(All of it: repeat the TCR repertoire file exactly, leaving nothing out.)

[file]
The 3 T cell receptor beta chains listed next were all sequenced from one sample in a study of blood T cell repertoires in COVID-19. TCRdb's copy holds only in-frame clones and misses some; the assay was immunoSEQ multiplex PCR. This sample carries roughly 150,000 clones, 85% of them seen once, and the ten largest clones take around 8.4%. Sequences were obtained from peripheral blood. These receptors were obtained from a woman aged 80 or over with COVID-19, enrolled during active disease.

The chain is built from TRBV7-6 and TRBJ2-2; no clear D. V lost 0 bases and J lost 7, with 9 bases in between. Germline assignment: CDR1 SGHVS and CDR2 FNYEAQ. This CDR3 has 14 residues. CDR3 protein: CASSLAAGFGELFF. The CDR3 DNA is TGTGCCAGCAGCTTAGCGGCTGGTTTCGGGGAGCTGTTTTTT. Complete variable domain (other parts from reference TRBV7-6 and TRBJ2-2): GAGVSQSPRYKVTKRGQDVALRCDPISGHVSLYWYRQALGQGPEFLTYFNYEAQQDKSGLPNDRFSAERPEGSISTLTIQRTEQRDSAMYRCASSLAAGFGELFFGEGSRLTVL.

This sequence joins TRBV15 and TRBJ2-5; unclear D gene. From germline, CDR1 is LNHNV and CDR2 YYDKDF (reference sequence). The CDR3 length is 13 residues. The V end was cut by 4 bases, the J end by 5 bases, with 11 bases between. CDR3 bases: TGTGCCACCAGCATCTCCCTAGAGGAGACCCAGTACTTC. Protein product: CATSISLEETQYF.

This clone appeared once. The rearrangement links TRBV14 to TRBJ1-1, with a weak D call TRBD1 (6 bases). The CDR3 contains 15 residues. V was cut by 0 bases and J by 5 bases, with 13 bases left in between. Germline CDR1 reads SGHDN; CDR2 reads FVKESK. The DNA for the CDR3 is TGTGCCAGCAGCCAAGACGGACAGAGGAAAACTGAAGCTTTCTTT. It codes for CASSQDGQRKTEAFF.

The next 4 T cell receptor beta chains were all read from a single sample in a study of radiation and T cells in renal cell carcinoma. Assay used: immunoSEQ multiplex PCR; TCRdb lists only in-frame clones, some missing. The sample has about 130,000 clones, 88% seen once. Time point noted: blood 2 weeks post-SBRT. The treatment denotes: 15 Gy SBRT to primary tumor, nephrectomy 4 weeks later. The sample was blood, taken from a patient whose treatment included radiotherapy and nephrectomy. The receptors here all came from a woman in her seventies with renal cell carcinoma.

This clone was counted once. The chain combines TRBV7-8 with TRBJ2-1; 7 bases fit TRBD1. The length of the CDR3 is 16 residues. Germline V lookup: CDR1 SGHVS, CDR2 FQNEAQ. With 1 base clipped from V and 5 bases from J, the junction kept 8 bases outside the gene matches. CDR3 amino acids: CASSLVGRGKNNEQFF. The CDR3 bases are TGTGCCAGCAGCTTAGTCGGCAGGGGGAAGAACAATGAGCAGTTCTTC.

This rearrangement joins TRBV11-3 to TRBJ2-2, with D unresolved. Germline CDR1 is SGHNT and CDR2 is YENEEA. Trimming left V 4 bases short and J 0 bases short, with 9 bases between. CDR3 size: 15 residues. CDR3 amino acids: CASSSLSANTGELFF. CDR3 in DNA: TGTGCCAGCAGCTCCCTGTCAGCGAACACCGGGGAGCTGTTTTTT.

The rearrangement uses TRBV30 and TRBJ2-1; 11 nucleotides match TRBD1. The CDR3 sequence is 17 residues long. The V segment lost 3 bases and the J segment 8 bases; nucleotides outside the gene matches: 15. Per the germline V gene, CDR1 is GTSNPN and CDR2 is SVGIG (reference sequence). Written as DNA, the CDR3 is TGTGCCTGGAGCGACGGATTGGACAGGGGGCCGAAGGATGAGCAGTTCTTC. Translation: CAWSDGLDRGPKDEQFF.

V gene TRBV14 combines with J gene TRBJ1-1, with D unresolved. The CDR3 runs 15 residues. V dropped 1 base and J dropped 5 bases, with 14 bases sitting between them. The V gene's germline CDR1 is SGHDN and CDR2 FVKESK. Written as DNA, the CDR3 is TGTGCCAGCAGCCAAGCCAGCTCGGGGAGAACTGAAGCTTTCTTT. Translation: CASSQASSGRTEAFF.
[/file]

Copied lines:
The 3 T cell receptor beta chains listed next were all sequenced from one sample in a study of blood T cell repertoires in COVID-19. TCRdb's copy holds only in-frame clones and misses some; the assay was immunoSEQ multiplex PCR. This sample carries roughly 150,000 clones, 85% of them seen once, and the ten largest clones take around 8.4%. Sequences were obtained from peripheral blood. These receptors were obtained from a woman aged 80 or over with COVID-19, enrolled during active disease.

The chain is built from TRBV7-6 and TRBJ2-2; no clear D. V lost 0 bases and J lost 7, with 9 bases in between. Germline assignment: CDR1 SGHVS and CDR2 FNYEAQ. This CDR3 has 14 residues. CDR3 protein: CASSLAAGFGELFF. The CDR3 DNA is TGTGCCAGCAGCTTAGCGGCTGGTTTCGGGGAGCTGTTTTTT. Complete variable domain (other parts from reference TRBV7-6 and TRBJ2-2): GAGVSQSPRYKVTKRGQDVALRCDPISGHVSLYWYRQALGQGPEFLTYFNYEAQQDKSGLPNDRFSAERPEGSISTLTIQRTEQRDSAMYRCASSLAAGFGELFFGEGSRLTVL.

This sequence joins TRBV15 and TRBJ2-5; unclear D gene. From germline, CDR1 is LNHNV and CDR2 YYDKDF (reference sequence). The CDR3 length is 13 residues. The V end was cut by 4 bases, the J end by 5 bases, with 11 bases between. CDR3 bases: TGTGCCACCAGCATCTCCCTAGAGGAGACCCAGTACTTC. Protein product: CATSISLEETQYF.

This clone appeared once. The rearrangement links TRBV14 to TRBJ1-1, with a weak D call TRBD1 (6 bases). The CDR3 contains 15 residues. V was cut by 0 bases and J by 5 bases, with 13 bases left in between. Germline CDR1 reads SGHDN; CDR2 reads FVKESK. The DNA for the CDR3 is TGTGCCAGCAGCCAAGACGGACAGAGGAAAACTGAAGCTTTCTTT. It codes for CASSQDGQRKTEAFF.

The next 4 T cell receptor beta chains were all read from a single sample in a study of radiation and T cells in renal cell carcinoma. Assay used: immunoSEQ multiplex PCR; TCRdb lists only in-frame clones, some missing. The sample has about 130,000 clones, 88% seen once. Time point noted: blood 2 weeks post-SBRT. The treatment denotes: 15 Gy SBRT to primary tumor, nephrectomy 4 weeks later. The sample was blood, taken from a patient whose treatment included radiotherapy and nephrectomy. The receptors here all came from a woman in her seventies with renal cell carcinoma.

This clone was counted once. The chain combines TRBV7-8 with TRBJ2-1; 7 bases fit TRBD1. The length of the CDR3 is 16 residues. Germline V lookup: CDR1 SGHVS, CDR2 FQNEAQ. With 1 base clipped from V and 5 bases from J, the junction kept 8 bases outside the gene matches. CDR3 amino acids: CASSLVGRGKNNEQFF. The CDR3 bases are TGTGCCAGCAGCTTAGTCGGCAGGGGGAAGAACAATGAGCAGTTCTTC.

This rearrangement joins TRBV11-3 to TRBJ2-2, with D unresolved. Germline CDR1 is SGHNT and CDR2 is YENEEA. Trimming left V 4 bases short and J 0 bases short, with 9 bases between. CDR3 size: 15 residues. CDR3 amino acids: CASSSLSANTGELFF. CDR3 in DNA: TGTGCCAGCAGCTCCCTGTCAGCGAACACCGGGGAGCTGTTTTTT.

The rearrangement uses TRBV30 and TRBJ2-1; 11 nucleotides match TRBD1. The CDR3 sequence is 17 residues long. The V segment lost 3 bases and the J segment 8 bases; nucleotides outside the gene matches: 15. Per the germline V gene, CDR1 is GTSNPN and CDR2 is SVGIG (reference sequence). Written as DNA, the CDR3 is TGTGCCTGGAGCGACGGATTGGACAGGGGGCCGAAGGATGAGCAGTTCTTC. Translation: CAWSDGLDRGPKDEQFF.

V gene TRBV14 combines with J gene TRBJ1-1, with D unresolved. The CDR3 runs 15 residues. V dropped 1 base and J dropped 5 bases, with 14 bases sitting between them. The V gene's germline CDR1 is SGHDN and CDR2 FVKESK. Written as DNA, the CDR3 is TGTGCCAGCAGCCAAGCCAGCTCGGGGAGAACTGAAGCTTTCTTT. Translation: CASSQASSGRTEAFF.